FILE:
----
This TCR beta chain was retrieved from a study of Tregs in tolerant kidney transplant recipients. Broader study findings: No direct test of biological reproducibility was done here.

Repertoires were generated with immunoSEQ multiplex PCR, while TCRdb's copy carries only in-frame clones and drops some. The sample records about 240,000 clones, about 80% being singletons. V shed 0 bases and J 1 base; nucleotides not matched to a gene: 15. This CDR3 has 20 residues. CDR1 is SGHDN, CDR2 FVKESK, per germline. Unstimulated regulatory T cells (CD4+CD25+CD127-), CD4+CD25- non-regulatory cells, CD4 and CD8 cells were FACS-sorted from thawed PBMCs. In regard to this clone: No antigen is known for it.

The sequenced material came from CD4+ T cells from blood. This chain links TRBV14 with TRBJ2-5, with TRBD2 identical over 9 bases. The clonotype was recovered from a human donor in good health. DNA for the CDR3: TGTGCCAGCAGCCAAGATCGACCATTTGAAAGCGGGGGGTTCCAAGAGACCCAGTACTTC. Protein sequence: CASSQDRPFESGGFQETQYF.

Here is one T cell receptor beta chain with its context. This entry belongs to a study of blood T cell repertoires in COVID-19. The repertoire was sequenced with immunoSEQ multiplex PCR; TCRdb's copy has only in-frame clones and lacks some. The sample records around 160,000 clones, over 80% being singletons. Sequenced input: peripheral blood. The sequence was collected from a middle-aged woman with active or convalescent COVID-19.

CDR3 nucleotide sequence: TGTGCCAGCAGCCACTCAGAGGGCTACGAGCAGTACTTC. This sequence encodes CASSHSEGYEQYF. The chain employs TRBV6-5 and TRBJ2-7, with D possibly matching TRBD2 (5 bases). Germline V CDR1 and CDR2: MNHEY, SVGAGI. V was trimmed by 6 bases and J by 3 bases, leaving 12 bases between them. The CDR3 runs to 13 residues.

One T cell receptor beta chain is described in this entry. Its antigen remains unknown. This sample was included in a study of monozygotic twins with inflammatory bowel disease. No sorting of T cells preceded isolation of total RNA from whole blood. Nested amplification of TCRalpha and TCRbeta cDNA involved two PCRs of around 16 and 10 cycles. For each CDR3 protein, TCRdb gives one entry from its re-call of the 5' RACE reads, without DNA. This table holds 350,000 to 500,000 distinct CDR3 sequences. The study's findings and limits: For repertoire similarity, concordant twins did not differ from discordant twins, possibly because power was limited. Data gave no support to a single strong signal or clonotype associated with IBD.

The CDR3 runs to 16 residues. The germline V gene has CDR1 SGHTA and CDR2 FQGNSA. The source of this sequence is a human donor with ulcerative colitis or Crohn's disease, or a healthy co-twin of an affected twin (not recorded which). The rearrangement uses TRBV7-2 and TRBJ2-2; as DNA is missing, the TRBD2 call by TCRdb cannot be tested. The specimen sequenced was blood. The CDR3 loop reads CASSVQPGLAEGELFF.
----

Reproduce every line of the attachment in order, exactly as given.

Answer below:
This TCR beta chain was retrieved from a study of Tregs in tolerant kidney transplant recipients. Broader study findings: No direct test of biological reproducibility was done here.

Repertoires were generated with immunoSEQ multiplex PCR, while TCRdb's copy carries only in-frame clones and drops some. The sample records about 240,000 clones, about 80% being singletons. V shed 0 bases and J 1 base; nucleotides not matched to a gene: 15. This CDR3 has 20 residues. CDR1 is SGHDN, CDR2 FVKESK, per germline. Unstimulated regulatory T cells (CD4+CD25+CD127-), CD4+CD25- non-regulatory cells, CD4 and CD8 cells were FACS-sorted from thawed PBMCs. In regard to this clone: No antigen is known for it.

The sequenced material came from CD4+ T cells from blood. This chain links TRBV14 with TRBJ2-5, with TRBD2 identical over 9 bases. The clonotype was recovered from a human donor in good health. DNA for the CDR3: TGTGCCAGCAGCCAAGATCGACCATTTGAAAGCGGGGGGTTCCAAGAGACCCAGTACTTC. Protein sequence: CASSQDRPFESGGFQETQYF.

Here is one T cell receptor beta chain with its context. This entry belongs to a study of blood T cell repertoires in COVID-19. The repertoire was sequenced with immunoSEQ multiplex PCR; TCRdb's copy has only in-frame clones and lacks some. The sample records around 160,000 clones, over 80% being singletons. Sequenced input: peripheral blood. The sequence was collected from a middle-aged woman with active or convalescent COVID-19.

CDR3 nucleotide sequence: TGTGCCAGCAGCCACTCAGAGGGCTACGAGCAGTACTTC. This sequence encodes CASSHSEGYEQYF. The chain employs TRBV6-5 and TRBJ2-7, with D possibly matching TRBD2 (5 bases). Germline V CDR1 and CDR2: MNHEY, SVGAGI. V was trimmed by 6 bases and J by 3 bases, leaving 12 bases between them. The CDR3 runs to 13 residues.

One T cell receptor beta chain is described in this entry. Its antigen remains unknown. This sample was included in a study of monozygotic twins with inflammatory bowel disease. No sorting of T cells preceded isolation of total RNA from whole blood. Nested amplification of TCRalpha and TCRbeta cDNA involved two PCRs of around 16 and 10 cycles. For each CDR3 protein, TCRdb gives one entry from its re-call of the 5' RACE reads, without DNA. This table holds 350,000 to 500,000 distinct CDR3 sequences. The study's findings and limits: For repertoire similarity, concordant twins did not differ from discordant twins, possibly because power was limited. Data gave no support to a single strong signal or clonotype associated with IBD.

The CDR3 runs to 16 residues. The germline V gene has CDR1 SGHTA and CDR2 FQGNSA. The source of this sequence is a human donor with ulcerative colitis or Crohn's disease, or a healthy co-twin of an affected twin (not recorded which). The rearrangement uses TRBV7-2 and TRBJ2-2; as DNA is missing, the TRBD2 call by TCRdb cannot be tested. The specimen sequenced was blood. The CDR3 loop reads CASSVQPGLAEGELFF.